Chingun Baatar immigrated with his parents and two brothers from Mongolia in sixth grade when his mother won a green card lottery. Baatar, now a senior at Alameda Community Learning Center charter school, didn’t set foot on a golf course until caddie orientation the summer prior to his freshman year.
Baatar dealt with language and self-confidence barriers early on, but within a couple years caddying at Claremont Country Club in Oakland, he got offered a job there as a lifeguard as he continued caddying for four straight summers of high school.
“The Academy’s given me a lot of opportunities, including self-confidence and it’s helped my (English) public speaking too, because to be honest I’m a really shy person and I don’t really open up with people,” Baatar said. “But with members, they open up to me and we talk about life and I’m able to make a connection with them.”
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Baatar had the amazing opportunity to caddie for Golden State Warriors star Klay Thompson in a celebrity tournament a couple years back at his club.
“It was really exciting,” Baatar said. “A once-in-a-lifetime experience for me that was really a lot of fun.”
Like the other members he caddies for, Baatar remembers Thompson opening up with him and asking him questions about his life.
Baatar’s life is about to change drastically. He’ll move across the country to attend American University in Washington, D.C. this fall.
The 18-year-old will major in Political Science and attend with the help of a Youth on Course scholarship he was awarded in April that covers $25,000 of his tuition.
He’s been able to save $1,000 from his loops in the past couple years through a savings account, and he also receives $50 per loop scholarship assistance from YOC.
Youth involved in the YOC Caddie Academy make a minimum of $50 for each loop — not including tips — and are hired through the CaddieNow app, a major partner of the program. Half of the $50 is paid by the club member while the other half is paid by Youth on Course. Those caddies with financial need make an additional $50 per round that goes directly to their scholarship fund for college.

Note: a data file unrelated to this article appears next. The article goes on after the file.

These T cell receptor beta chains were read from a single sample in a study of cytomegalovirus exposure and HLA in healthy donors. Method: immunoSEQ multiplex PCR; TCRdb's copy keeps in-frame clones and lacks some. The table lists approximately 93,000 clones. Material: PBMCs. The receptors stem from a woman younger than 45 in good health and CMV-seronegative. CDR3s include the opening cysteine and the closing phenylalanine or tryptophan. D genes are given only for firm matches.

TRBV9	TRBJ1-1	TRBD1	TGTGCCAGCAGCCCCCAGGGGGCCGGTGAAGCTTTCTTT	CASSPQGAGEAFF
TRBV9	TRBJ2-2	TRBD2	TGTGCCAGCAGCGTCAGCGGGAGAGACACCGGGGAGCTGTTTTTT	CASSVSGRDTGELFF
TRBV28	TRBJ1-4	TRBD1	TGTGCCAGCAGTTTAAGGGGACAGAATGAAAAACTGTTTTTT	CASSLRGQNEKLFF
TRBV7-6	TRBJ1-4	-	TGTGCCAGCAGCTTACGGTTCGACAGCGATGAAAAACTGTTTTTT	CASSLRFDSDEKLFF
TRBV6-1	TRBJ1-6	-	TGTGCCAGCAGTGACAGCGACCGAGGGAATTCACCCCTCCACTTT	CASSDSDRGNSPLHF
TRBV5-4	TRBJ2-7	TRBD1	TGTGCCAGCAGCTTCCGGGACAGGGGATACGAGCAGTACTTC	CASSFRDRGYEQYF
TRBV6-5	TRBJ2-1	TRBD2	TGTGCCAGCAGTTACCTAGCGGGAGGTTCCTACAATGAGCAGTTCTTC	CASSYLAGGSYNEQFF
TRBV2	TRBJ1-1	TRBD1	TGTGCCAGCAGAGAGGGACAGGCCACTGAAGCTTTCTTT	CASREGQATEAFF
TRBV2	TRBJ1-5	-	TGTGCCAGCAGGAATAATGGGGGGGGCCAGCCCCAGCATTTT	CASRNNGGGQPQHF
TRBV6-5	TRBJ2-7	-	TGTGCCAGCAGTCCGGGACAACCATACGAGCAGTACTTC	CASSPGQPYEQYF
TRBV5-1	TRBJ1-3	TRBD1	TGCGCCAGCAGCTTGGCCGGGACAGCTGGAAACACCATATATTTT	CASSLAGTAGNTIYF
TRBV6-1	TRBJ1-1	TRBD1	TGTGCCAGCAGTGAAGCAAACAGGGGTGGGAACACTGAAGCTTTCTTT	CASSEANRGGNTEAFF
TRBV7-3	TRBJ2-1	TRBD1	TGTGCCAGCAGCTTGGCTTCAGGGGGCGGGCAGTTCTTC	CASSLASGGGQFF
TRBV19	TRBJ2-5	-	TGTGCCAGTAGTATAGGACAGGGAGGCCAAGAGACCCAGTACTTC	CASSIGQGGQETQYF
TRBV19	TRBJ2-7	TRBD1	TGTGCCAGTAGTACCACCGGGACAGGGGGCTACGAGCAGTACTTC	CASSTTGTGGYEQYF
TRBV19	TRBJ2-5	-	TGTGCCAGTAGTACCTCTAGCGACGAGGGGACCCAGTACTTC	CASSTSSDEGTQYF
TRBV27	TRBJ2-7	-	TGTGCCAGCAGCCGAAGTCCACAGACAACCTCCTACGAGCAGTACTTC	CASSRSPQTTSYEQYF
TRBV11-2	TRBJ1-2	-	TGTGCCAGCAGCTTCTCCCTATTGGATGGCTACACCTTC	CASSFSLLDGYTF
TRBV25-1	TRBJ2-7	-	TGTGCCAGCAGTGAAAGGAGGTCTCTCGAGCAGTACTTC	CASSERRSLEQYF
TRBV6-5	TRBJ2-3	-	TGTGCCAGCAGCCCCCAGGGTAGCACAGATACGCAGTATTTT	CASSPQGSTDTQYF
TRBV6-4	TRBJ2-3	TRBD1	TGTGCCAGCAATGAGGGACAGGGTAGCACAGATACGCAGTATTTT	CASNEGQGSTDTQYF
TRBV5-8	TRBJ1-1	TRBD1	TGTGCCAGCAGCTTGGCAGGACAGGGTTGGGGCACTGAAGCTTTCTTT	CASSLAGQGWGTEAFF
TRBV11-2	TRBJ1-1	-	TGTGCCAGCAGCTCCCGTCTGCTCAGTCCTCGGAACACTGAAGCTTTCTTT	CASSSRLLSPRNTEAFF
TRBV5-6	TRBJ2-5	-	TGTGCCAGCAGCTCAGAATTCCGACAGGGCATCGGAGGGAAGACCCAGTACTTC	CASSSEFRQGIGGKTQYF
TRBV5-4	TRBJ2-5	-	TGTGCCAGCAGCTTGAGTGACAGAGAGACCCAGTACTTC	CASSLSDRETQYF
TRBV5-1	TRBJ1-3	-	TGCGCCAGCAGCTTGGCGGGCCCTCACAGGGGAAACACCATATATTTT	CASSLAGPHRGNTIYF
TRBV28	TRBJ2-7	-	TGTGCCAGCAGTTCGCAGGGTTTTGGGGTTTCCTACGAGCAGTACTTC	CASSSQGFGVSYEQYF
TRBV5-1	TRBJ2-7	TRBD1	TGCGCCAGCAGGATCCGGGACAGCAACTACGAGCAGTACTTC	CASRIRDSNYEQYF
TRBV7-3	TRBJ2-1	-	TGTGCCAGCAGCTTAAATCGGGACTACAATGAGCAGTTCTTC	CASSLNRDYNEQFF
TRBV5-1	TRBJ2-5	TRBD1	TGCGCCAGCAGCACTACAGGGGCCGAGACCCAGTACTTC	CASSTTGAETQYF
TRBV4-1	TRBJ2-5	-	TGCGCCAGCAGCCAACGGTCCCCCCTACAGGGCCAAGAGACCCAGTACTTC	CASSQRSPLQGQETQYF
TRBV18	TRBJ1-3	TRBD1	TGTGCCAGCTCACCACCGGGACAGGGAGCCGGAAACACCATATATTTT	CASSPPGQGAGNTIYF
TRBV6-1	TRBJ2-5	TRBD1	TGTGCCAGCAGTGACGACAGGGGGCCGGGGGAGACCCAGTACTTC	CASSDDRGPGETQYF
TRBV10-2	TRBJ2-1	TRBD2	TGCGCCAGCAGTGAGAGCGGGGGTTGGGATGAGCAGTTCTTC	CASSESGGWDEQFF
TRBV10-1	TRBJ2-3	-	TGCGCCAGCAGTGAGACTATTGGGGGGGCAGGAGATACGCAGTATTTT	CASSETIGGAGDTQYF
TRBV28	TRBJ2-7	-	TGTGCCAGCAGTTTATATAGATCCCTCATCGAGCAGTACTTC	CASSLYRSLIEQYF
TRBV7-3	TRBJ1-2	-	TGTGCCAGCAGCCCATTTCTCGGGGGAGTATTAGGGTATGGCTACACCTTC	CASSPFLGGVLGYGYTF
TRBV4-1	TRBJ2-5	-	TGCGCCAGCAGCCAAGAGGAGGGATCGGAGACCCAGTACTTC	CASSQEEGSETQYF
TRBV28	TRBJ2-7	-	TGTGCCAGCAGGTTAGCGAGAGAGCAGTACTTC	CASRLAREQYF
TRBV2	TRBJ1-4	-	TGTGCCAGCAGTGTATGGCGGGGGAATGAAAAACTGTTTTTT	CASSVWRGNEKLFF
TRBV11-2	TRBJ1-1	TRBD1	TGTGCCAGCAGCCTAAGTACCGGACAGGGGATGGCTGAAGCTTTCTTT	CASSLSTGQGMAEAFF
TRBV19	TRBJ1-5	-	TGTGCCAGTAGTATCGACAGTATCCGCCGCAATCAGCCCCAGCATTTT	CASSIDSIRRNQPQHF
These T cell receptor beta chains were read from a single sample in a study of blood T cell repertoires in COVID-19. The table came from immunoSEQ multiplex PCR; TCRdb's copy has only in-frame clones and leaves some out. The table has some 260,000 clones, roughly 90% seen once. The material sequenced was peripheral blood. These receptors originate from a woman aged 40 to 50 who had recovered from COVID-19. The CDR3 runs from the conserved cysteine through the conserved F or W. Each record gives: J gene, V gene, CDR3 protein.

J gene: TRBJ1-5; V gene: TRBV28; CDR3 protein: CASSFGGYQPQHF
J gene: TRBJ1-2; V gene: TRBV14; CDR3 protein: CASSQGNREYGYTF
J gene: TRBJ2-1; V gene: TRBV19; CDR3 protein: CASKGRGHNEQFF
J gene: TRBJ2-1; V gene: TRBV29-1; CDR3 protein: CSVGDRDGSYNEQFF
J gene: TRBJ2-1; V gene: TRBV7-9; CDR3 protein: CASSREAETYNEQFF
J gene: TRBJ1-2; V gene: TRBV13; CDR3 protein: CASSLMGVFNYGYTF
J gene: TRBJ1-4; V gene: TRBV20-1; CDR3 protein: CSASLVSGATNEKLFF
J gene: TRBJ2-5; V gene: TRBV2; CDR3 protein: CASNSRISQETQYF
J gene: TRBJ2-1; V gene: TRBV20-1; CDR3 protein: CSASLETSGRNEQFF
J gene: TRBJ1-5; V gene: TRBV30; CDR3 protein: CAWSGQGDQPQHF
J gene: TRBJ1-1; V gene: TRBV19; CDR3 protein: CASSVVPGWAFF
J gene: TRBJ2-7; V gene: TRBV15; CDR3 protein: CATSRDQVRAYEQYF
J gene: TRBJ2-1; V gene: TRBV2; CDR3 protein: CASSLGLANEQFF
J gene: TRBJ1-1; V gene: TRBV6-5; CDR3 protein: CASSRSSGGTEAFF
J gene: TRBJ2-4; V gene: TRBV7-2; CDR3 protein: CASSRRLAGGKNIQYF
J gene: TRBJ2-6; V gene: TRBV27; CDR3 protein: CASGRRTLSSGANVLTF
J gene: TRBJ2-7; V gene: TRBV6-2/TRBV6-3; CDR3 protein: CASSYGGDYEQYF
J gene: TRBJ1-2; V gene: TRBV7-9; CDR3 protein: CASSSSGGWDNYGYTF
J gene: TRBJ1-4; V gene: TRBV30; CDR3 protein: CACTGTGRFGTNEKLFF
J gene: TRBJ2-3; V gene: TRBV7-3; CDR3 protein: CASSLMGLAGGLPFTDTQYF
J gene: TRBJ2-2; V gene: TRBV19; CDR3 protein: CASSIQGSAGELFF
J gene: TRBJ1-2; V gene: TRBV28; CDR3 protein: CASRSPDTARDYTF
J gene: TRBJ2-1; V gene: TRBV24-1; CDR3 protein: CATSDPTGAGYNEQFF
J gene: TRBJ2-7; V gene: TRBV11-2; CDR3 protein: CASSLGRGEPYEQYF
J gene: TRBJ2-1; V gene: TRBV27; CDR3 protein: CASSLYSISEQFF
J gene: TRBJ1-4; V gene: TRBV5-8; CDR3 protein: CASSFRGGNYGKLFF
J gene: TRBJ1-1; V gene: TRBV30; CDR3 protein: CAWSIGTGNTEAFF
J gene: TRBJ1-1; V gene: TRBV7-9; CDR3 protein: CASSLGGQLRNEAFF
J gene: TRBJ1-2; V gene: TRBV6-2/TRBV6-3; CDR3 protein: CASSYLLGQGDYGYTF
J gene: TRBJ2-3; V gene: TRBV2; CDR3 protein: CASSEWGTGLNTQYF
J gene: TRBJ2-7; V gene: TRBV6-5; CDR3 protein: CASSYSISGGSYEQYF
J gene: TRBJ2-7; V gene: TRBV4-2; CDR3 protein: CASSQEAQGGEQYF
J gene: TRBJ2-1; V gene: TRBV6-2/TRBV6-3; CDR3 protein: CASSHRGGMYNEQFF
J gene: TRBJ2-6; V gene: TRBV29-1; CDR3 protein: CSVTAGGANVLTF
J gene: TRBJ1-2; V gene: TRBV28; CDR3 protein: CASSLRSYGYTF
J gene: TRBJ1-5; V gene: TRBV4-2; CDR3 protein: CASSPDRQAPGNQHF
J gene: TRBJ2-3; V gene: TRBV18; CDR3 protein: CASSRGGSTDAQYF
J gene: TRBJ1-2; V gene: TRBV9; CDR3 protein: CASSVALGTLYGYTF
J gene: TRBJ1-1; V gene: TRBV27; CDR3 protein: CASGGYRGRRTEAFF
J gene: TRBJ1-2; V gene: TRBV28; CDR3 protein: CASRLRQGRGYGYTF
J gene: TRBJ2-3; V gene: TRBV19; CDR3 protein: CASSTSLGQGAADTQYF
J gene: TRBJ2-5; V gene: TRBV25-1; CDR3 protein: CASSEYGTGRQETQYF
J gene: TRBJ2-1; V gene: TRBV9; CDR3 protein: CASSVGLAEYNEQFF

“To see the resurgence of the caddie programs through these apps (CaddieNow) could be really meaningful to golf,” Karen said. “We want the younger generations to look at golf and see things that are attractive in golf. There’s this desire to say ‘Hey, (the golf course) is where you go to unplug and get away from technology,’ but that’s just not the way most of the world works. They want to see really interesting technology that improves experiences in almost everything that they do. Golf should be no exception, and so to see that part of the experience where you can download this app and have a caddie, that’s great.”
The YOC Caddie Academy is mostly at private courses in Northern California and started at San Jose Country Club with around 15 youth in 2014. In the past five years it’s grown to 220 youth at 18 clubs in the region, which includes San Francisco’s Bay Area, Fresno, Sacramento and the Monterey Peninsula.
The Kentucky Golf Foundation and Youth on Course in Kentucky just launched their caddie program this month at three private courses.
“Giving our youth a chance to earn money and scholarship dollars while exposing them to the game is a win-win for golf in our state,” Golf House Kentucky Executive Director Brent Palladino told the Richmond Register in March.